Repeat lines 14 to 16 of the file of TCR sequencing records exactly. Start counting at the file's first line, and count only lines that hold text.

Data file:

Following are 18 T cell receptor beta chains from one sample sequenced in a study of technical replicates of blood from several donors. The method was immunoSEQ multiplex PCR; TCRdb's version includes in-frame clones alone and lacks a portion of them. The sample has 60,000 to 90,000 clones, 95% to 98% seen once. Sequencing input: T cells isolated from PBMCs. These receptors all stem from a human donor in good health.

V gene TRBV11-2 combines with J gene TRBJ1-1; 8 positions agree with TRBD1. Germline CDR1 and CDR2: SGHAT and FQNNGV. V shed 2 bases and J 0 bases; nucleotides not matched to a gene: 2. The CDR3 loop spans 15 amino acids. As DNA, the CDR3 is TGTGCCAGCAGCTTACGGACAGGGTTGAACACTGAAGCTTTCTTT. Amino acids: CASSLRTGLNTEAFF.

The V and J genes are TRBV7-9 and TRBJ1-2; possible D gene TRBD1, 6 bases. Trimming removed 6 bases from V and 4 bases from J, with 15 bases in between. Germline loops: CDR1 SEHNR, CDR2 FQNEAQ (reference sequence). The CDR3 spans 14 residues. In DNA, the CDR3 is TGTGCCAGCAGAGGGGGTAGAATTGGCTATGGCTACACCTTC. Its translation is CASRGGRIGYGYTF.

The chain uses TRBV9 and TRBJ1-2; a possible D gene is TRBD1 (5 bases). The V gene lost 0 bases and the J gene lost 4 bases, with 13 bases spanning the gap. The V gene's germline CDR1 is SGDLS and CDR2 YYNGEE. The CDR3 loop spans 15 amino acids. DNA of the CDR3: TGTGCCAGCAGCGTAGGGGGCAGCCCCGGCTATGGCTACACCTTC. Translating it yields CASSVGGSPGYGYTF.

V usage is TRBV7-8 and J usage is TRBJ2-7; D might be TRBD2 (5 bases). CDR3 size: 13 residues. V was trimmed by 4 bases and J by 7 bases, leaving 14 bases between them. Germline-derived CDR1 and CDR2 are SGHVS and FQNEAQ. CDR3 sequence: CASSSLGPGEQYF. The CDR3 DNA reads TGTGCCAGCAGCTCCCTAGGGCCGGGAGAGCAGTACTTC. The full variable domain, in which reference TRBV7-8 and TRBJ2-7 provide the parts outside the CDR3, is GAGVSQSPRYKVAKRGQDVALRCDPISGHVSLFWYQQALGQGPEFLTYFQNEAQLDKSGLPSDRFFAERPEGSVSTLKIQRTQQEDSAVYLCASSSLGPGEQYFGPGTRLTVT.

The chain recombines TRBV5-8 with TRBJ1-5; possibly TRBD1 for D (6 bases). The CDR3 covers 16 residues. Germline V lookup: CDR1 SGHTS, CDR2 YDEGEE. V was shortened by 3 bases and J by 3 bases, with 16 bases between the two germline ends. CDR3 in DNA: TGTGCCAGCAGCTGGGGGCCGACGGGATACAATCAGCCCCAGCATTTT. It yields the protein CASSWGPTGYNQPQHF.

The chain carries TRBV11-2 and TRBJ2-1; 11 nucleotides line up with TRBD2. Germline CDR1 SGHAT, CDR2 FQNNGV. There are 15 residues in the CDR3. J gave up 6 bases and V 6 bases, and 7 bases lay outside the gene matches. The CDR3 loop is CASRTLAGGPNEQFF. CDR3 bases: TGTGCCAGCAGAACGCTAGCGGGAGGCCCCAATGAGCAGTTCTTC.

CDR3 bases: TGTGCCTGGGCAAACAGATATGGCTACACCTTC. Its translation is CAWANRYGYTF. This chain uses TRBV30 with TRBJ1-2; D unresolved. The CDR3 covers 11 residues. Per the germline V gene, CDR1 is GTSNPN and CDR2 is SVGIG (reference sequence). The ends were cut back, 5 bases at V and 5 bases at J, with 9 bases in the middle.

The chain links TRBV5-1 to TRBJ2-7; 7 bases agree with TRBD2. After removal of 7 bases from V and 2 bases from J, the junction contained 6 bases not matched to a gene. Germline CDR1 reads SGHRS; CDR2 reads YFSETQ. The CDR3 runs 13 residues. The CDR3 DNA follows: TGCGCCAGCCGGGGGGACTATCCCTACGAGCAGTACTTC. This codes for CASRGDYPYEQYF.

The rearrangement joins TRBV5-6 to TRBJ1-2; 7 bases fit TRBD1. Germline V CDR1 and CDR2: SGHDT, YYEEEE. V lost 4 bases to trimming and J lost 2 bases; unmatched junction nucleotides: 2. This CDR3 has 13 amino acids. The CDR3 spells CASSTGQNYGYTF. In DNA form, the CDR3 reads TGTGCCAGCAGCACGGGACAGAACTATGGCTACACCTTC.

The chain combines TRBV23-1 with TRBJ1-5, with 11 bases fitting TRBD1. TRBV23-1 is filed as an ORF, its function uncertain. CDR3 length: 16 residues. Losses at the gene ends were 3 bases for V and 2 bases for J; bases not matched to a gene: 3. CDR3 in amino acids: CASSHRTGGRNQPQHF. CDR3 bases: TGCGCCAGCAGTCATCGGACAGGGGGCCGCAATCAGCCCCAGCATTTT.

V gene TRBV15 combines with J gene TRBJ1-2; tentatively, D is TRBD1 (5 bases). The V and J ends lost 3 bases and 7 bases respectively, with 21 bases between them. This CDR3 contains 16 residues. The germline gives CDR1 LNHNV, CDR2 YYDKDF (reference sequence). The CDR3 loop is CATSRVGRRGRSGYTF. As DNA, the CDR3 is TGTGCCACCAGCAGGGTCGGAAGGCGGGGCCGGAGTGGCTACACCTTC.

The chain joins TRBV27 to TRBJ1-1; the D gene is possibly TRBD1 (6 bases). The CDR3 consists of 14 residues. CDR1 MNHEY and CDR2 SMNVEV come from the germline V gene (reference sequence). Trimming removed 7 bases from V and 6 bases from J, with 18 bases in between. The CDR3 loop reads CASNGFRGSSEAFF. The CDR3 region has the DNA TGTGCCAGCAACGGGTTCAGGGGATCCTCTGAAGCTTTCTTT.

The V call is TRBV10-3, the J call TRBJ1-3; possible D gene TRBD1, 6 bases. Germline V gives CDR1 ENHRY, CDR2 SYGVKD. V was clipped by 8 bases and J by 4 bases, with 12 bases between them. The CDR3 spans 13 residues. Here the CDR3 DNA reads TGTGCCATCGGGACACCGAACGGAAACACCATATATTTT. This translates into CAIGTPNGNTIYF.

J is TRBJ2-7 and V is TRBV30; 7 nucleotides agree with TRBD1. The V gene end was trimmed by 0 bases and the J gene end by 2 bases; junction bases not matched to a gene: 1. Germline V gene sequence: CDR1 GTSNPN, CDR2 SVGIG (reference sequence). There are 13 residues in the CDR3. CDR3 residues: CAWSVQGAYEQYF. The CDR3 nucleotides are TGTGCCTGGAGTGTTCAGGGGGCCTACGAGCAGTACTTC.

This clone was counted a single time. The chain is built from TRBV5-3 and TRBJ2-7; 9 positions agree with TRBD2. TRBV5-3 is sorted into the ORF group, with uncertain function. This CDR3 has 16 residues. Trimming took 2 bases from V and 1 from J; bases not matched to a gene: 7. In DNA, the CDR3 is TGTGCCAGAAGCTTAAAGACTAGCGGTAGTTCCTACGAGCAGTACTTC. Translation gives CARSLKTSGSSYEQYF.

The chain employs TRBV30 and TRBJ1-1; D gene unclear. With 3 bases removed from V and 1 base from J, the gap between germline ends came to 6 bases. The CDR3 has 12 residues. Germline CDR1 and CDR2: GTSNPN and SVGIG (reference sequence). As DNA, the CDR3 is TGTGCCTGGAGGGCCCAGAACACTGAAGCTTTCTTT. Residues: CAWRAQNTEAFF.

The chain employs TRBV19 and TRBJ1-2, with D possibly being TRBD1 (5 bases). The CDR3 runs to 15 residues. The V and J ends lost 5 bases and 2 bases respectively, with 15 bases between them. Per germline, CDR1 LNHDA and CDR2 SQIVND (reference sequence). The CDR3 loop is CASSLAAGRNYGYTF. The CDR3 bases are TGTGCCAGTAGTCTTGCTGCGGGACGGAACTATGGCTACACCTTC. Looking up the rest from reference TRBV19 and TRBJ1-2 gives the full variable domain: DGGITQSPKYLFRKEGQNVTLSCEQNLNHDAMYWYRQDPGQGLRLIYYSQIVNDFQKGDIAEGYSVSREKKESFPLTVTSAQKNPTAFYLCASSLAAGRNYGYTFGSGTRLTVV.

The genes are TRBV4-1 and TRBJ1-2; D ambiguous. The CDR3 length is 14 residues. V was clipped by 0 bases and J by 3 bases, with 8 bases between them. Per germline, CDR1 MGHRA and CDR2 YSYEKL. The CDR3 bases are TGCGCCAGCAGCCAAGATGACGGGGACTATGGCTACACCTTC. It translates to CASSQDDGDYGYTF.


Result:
The V call is TRBV10-3, the J call TRBJ1-3; possible D gene TRBD1, 6 bases. Germline V gives CDR1 ENHRY, CDR2 SYGVKD. V was clipped by 8 bases and J by 4 bases, with 12 bases between them. The CDR3 spans 13 residues. Here the CDR3 DNA reads TGTGCCATCGGGACACCGAACGGAAACACCATATATTTT. This translates into CAIGTPNGNTIYF.

J is TRBJ2-7 and V is TRBV30; 7 nucleotides agree with TRBD1. The V gene end was trimmed by 0 bases and the J gene end by 2 bases; junction bases not matched to a gene: 1. Germline V gene sequence: CDR1 GTSNPN, CDR2 SVGIG (reference sequence). There are 13 residues in the CDR3. CDR3 residues: CAWSVQGAYEQYF. The CDR3 nucleotides are TGTGCCTGGAGTGTTCAGGGGGCCTACGAGCAGTACTTC.

This clone was counted a single time. The chain is built from TRBV5-3 and TRBJ2-7; 9 positions agree with TRBD2. TRBV5-3 is sorted into the ORF group, with uncertain function. This CDR3 has 16 residues. Trimming took 2 bases from V and 1 from J; bases not matched to a gene: 7. In DNA, the CDR3 is TGTGCCAGAAGCTTAAAGACTAGCGGTAGTTCCTACGAGCAGTACTTC. Translation gives CARSLKTSGSSYEQYF.